Wide receiver Dunbar ready to show how high he can fly
Senior wide receiver Steven Dunbar has been getting better statistically every year since he first came on the scene in 2014.
Now a senior, he is set up for a breakout season after posting his best numbers in receptions, receiving yards and touchdowns under Greg Ward Jr.’s dynamic offense last year. With his eyes on a thousand-yard season, Dunbar has shown signs of growing up both on and off the field as a leader and in his academics.
Earning his role
Dunbar finally used his 6-foot-3 and 202-pound frame to good use last year after catching just 286 yards in 2014 and 382 yards in 2015.
Despite being the third option in the offense last year Dunbar came up big with 53 receptions for 692 yards and five touchdowns.
Newly promoted wide receiver coach Kenny Guiton has noticed Dunbar’s growth and expects big things out of the wide receiver.
“In (my) past two years as a graduate assistant, Steven has kind of always been the guy to lead by example,” Guiton said. “Now it’s starting to coming out vocally. He knows he has earned it and is the guy who has to lead in the locker room.”
In July, Dunbar made it to the preseason watch list for the Wuerffel Trophy, which is awarded to the player who best combines community service with athletic and academic achievement.
“He is an all-around guy both on and off the field,” Guiton said.
Dunbar also mentors freshman wide receiver Jeremy Singleton as part of a big brother program implemented by Houston coaches, Guiton said. The big brother program is designed to help younger players succeed both on and off the field.
“We are getting better and coming together as a team,” Dunbar said. “We have been building that cohesiveness, working hard and just grinding every day.”
Houston will return with four out of five of their top pass catchers next year. This group includes leading receiver Linell Bonner, who pulled in 98 receptions for 1,118 yards and three touchdowns.
Although the team looks to retain some of their starters from last year, there are many leadership roles left vacant. Dunbar considers himself a quiet guy who isn’t used to being the vocal leader in the locker room, but he knows this is the year he has to step up.
“I feel like I am stepping into a leadership role well even though it is out of my personality to be so vocal,” said Dunbar. “I’m learning to be more confident in myself, to push my teammates to do some of the things I do and get the best out of my group.”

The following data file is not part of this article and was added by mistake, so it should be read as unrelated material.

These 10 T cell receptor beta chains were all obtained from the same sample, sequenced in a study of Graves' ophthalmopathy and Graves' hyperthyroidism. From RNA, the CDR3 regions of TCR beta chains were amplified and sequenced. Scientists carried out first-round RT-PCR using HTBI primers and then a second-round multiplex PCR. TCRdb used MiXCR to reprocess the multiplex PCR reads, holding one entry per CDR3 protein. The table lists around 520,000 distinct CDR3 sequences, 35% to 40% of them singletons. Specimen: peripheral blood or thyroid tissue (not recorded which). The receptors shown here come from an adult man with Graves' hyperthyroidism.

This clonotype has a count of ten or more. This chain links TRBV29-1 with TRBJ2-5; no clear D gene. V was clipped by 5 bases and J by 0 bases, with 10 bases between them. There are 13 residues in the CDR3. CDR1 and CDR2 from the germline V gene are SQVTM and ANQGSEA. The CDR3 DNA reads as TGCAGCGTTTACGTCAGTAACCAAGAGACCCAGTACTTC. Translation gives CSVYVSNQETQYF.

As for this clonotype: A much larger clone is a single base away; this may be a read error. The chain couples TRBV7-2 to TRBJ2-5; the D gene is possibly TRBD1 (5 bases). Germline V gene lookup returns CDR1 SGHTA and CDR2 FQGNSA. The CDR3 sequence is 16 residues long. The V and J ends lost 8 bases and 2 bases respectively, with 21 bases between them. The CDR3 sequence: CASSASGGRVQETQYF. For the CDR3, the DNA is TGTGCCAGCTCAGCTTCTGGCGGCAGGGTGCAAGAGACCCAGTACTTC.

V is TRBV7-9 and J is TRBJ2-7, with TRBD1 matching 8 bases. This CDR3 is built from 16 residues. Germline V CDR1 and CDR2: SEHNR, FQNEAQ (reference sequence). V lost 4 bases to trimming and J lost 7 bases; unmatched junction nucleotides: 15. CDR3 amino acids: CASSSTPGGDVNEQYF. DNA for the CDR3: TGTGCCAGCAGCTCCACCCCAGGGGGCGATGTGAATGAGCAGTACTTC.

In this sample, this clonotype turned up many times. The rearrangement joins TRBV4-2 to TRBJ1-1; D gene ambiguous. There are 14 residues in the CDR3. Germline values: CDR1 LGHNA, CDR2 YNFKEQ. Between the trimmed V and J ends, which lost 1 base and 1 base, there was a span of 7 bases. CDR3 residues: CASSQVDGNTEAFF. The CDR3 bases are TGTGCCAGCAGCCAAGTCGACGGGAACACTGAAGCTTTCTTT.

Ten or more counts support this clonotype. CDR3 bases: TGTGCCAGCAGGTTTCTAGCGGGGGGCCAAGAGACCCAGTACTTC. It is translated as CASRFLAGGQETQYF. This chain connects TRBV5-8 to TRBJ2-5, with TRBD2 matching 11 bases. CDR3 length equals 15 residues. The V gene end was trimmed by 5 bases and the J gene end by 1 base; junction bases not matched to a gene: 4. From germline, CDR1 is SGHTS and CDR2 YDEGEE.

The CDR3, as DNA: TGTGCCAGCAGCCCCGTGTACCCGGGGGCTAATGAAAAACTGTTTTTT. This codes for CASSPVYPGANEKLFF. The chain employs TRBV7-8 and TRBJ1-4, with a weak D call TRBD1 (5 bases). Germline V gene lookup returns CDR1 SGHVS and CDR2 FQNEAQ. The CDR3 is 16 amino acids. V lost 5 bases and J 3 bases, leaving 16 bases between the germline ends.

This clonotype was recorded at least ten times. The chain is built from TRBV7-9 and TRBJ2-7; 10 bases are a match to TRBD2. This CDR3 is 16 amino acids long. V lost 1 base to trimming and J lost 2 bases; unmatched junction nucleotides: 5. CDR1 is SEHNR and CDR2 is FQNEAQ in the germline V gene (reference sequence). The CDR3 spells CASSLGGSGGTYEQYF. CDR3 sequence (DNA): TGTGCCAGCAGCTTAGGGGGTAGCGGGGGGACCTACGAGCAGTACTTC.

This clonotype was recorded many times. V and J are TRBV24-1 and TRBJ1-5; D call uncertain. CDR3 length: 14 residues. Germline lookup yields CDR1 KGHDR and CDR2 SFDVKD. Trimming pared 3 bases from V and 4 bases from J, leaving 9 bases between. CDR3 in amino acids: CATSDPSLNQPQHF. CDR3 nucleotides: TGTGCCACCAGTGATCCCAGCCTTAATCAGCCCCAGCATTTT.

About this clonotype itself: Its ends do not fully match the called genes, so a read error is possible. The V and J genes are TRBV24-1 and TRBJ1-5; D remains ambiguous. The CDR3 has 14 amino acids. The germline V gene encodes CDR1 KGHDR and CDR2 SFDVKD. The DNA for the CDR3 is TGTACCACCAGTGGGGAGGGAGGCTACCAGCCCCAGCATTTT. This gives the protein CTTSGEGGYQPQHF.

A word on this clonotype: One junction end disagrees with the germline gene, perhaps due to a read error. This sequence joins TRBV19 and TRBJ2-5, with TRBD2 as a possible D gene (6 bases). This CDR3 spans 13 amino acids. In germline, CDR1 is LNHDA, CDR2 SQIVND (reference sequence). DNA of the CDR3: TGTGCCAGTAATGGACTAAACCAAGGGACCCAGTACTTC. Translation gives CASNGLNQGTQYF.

Dunbar is the second leading receiver returning from last year. He will look to help replace the loss of Chance Allen, who had 56 receptions for 815 yards and six touchdowns.
Something to prove
Dunbar believes above everything else his first role on the team is to be a leader to not just the wide receiver corps but the entire offense.
With the loss of Greg Ward Jr., the offense has a huge hole to fill in its passing and running game. Two weeks into camp the question of who will be behind center is still a mystery, but Dunbar said he is not phased because he believes he needs to create his own success.
“I have a lot to prove this semester,” Dunbar said. “I don’t feel like I have showcased by full potential, and this year I really want to show the country who I am and that I can compete with the best of the them, and I can be the best.”
Dunbar showed up big against Oklahoma last year in the opening game of the season, posting seven receptions for 125 yards which led all receivers. This helped propel the offense to a 33-23 victory over the heavily-favored Sooners and set the tone for the rest of the season.
Despite flying high as one of the premier weapons in an upcoming team, Dunbar still remembers where he came from and uses that motivation to push him to be better.
Focusing on what’s important
The Metairie, Lousiana native grew up wanting to play sports since he was young. He admired many of the athletes he would see at his local high school and was determined to make his dreams come true.
“I remember what it was like as a kid looking around me and seeing athletes and wondering how they did it,” Dunbar said. “Now I can show young kids in the community it is possible, I am human and they can achieve anything they want to if they just work hard.”
There have been many moments in Dunbar’s career that have humbled him. His service in the community has been one of the biggest proponents of keeping him grounded and he still sometimes sees himself through the eyes of the kids he mentors, Dunbar said.
Dunbar is ready to face the challenges of the year ahead. Despite having so much to balance, he credits his mother with teaching him how to remain focused.
“My mom instilled a lot of these principles in me when I was younger,” Dunbar said. “She always told me to take care of business and stay ahead. Focus on one thing at a time. When I am on the football field — worry about football, when I am in the classroom — worry about class. I just need to stay focused and not let anything get in the way.”